the age bar for admission into school and the plans of the dismissed
Parrikar government to make major changes in the education pattern after
standard eight.

Its to the credit of the teachers and students that they have 'adapted' so
well to these changes whilst still keeping Goa among the top three literate
states in India. Nevertheless, all these changes may have had some slight
detrimental effect on the quality of teaching and the performance of the
students, as our literacy levels which were nearly 90% in the 1990 census
remain the same even after a period of fifteen years. There has been no
explanation for this from our Education Ministers and Politicians as to why
we haven't yet achieved 100% literacy.

In fact, persuading the Goa Governor to implement full day school could
perhaps be the idea of the caterers and retailers, who see this as an golden
opportunity to expand their businesses, but can the Governor guarantee the
quality of the school mid-day meals? If developed countries in Europe are
having to deal with junk mid day school meals, food poisoning, obesity and
spread of various diseases most commonly diabetes type 2 not to forget
bullying what do we expect from our state government, where worms are even
found in drinking water supplied to homes.

Full day school could be implemented to counter the growing number of
coaching classes in our state. I support the coaching classes because some
students fall behind or do not fully understand their teachers. Moreover
these classes are not free, and if students wish to pay and improve their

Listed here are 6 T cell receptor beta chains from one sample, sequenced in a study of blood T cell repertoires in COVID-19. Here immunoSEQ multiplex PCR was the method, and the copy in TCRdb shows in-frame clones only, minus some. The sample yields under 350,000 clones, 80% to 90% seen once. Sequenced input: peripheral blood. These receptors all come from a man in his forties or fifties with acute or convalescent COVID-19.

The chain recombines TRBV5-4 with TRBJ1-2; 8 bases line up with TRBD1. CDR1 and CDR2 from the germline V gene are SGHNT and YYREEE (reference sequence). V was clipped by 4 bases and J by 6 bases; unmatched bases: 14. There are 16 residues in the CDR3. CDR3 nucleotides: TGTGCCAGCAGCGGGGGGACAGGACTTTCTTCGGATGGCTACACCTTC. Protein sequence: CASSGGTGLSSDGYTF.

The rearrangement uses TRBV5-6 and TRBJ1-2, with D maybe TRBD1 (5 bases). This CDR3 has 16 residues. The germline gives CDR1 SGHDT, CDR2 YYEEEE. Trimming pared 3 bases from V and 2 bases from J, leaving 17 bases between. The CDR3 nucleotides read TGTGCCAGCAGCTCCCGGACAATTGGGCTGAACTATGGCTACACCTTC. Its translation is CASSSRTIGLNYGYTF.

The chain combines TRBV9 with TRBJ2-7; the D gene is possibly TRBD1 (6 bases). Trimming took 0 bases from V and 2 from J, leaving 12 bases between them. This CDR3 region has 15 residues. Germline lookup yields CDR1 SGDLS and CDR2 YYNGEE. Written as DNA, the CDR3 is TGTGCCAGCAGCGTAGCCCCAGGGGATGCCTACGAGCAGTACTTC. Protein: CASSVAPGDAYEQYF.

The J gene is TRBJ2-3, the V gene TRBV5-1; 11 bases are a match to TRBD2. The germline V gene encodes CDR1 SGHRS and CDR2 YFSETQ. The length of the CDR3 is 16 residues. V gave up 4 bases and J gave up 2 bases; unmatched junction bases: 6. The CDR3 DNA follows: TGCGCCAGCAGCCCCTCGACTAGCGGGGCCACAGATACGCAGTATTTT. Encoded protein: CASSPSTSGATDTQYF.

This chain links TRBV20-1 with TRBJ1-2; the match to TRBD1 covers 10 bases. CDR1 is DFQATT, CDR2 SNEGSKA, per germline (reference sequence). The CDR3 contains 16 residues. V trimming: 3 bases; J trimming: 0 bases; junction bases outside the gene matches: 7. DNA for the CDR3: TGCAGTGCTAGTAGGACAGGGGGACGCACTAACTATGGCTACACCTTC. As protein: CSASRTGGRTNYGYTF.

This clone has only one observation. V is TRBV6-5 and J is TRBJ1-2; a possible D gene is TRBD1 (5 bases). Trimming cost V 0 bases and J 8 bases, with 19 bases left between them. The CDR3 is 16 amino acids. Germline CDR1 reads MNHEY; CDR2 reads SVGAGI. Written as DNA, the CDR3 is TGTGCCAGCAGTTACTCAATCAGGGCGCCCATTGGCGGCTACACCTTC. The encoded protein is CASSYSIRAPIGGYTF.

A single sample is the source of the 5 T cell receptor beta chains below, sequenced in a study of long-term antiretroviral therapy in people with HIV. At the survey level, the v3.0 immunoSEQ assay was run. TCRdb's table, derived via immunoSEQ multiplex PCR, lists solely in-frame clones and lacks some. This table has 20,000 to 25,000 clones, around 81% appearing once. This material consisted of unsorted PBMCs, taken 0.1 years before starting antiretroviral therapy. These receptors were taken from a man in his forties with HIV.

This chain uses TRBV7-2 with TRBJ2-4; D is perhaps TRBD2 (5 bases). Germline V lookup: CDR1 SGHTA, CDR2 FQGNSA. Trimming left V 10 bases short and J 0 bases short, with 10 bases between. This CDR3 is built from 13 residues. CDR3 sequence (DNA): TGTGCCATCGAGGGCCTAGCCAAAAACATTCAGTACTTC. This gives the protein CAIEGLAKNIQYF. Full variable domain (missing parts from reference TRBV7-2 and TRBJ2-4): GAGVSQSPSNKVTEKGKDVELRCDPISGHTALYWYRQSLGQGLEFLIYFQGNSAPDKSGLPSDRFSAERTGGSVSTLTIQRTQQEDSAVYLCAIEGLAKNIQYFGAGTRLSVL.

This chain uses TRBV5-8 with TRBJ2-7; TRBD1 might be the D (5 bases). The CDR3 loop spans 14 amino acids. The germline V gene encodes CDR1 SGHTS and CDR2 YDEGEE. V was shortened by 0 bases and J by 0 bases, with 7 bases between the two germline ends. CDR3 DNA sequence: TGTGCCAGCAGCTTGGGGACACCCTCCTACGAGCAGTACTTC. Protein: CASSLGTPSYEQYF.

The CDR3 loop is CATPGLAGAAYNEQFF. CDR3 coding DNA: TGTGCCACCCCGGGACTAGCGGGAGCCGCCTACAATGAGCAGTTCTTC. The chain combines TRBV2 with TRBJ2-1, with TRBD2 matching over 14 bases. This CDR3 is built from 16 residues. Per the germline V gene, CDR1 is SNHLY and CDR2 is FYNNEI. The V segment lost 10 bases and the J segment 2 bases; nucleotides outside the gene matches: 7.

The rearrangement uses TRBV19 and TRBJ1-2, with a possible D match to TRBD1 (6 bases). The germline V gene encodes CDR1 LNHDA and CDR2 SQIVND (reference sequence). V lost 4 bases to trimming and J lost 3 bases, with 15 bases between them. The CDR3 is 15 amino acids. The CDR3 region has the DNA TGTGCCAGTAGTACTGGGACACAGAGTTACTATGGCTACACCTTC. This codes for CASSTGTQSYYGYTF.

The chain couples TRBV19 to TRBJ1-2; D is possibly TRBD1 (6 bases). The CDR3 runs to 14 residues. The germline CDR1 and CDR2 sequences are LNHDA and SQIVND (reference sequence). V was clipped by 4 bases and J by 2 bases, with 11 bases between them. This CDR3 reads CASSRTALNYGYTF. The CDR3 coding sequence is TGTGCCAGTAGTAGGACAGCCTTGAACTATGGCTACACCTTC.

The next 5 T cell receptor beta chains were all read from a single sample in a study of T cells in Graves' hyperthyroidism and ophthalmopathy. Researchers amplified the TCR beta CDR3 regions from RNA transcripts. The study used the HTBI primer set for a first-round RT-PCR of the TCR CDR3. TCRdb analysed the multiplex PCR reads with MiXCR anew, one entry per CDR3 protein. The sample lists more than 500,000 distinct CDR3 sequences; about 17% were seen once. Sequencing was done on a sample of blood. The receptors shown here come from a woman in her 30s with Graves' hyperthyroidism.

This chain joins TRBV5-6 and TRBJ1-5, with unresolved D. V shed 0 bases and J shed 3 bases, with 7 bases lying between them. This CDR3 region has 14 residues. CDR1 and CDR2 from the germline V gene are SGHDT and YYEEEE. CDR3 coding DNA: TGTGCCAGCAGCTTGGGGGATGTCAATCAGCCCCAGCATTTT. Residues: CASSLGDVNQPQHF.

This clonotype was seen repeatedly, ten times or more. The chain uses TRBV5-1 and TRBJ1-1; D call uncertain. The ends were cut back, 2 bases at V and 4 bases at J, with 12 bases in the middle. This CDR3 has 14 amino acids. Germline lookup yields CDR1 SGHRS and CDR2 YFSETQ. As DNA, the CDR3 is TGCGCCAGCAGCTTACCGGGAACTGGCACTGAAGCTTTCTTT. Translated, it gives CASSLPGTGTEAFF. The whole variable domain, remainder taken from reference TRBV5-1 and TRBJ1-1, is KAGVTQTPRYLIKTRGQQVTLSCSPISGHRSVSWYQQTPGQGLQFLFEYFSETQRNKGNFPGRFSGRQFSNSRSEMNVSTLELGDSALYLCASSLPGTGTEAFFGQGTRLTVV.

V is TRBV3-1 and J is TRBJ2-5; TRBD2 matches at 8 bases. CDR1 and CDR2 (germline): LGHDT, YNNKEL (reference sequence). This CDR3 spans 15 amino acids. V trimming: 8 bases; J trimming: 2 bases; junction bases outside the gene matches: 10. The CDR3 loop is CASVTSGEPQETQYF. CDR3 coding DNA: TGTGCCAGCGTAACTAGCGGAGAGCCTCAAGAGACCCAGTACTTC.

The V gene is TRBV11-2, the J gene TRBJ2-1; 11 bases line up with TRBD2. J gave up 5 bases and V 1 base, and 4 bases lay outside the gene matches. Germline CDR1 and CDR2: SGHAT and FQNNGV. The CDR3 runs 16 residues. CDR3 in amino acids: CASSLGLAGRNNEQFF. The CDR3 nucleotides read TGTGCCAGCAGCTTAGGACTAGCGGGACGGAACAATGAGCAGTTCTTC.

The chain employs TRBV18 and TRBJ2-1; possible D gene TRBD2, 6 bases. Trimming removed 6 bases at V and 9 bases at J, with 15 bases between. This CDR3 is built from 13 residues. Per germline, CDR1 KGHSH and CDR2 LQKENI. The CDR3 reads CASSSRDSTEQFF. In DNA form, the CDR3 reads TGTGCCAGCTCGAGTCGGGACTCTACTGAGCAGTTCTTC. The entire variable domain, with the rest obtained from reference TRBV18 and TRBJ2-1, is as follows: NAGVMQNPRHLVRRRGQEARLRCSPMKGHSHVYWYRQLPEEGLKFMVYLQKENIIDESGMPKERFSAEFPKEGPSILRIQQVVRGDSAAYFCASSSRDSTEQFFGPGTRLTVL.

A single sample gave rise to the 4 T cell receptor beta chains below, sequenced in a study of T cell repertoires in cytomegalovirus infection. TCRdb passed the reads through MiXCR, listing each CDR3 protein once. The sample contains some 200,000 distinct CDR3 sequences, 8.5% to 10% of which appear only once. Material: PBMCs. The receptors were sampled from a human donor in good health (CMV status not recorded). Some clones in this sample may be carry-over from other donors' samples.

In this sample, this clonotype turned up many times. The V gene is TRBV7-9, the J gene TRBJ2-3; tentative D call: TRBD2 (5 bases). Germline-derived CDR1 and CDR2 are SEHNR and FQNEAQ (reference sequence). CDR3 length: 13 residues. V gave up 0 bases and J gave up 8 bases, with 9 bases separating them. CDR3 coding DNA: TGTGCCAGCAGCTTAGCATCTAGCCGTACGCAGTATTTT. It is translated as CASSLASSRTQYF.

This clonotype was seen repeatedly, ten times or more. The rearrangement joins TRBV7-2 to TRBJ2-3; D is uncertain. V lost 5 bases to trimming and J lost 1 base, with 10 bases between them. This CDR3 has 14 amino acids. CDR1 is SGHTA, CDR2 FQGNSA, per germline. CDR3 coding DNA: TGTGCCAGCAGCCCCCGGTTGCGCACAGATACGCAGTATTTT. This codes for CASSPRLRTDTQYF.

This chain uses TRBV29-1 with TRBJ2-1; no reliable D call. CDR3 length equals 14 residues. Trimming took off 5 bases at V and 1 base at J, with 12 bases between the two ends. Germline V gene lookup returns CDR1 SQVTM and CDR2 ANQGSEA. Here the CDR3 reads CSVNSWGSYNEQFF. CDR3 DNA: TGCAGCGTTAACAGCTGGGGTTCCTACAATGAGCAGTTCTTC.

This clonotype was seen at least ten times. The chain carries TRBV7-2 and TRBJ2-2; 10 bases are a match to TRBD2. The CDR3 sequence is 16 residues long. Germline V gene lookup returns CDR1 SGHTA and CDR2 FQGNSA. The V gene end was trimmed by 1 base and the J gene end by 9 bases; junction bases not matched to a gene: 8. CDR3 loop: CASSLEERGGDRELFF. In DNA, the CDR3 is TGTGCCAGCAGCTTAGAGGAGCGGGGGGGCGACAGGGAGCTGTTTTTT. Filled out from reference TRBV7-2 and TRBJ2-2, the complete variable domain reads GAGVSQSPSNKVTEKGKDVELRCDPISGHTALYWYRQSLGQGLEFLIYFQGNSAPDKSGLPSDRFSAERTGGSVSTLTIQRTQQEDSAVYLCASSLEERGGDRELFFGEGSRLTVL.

skills, I don't see why they shouldn't have the advantage of coaching
classes, so many have gained by them.


Percy Ferrao
Navelim, Salcete,Goa
Email percyferrao at yahoo.com
Percy Ferrao
2005-05-20 18:16:23 UTC
Permalink
The decision of the Goa Governor, S.C. Jamir, to implement full day school
for students beginning this academic year stating that it will improve the
overall development of the student is hasty and unjustified.

Full day schools in other states of India may be acceptable due to the
infrastructure in place. However, the infrastructure and transport
situation is chaotic in Goa the present time. The main reason why Goa is
among the three most literate states in India, are that in Goa the standard
of teaching is high and there are strong bonds between the teachers and
students. Why then, do we need to stretch the overall amount of teaching
time.

The Governor, before deciding to implement the full day scheme, should have
first checked if the teachers are mentally and physically equipped for the
task. He should have surveyed the schools to see if they had the
infrastructure to carry out full day school.

In particular, canteens, toilets, clean drinking water and recreational
facilities should have been assessed. We have to also consider the monsoon
and heat factors. Would children be able to concentrate in the afternoon
heat ? Give our teachers a break, they too are human and need to recharge
their batteries as they are working in a very stressful environment.

Since the late sixties, Education in Goa has been going through a
metamorphosis witnessed in no other state in India -- English replacing
Portuguese, later on Hindi made a compulsory , S.S.C.L. being replaced by
the higher secondary board, the scrapping of English in primary schools (the
biggest error, now accounting for high number of school drop-outs), raising
the age bar for admission into school and the plans of the dismissed
Parrikar government to make major changes in the education pattern after
standard eight.

Its to the credit of the teachers and students that they have 'adapted' so
well to these changes whilst still keeping Goa among the top three literate
states in India. Nevertheless, all these changes may have had some slight
detrimental effect on the quality of teaching and the performance of the
students, as our literacy levels which were nearly 90% in the 1990 census
remain the same even after a period of fifteen years. There has been no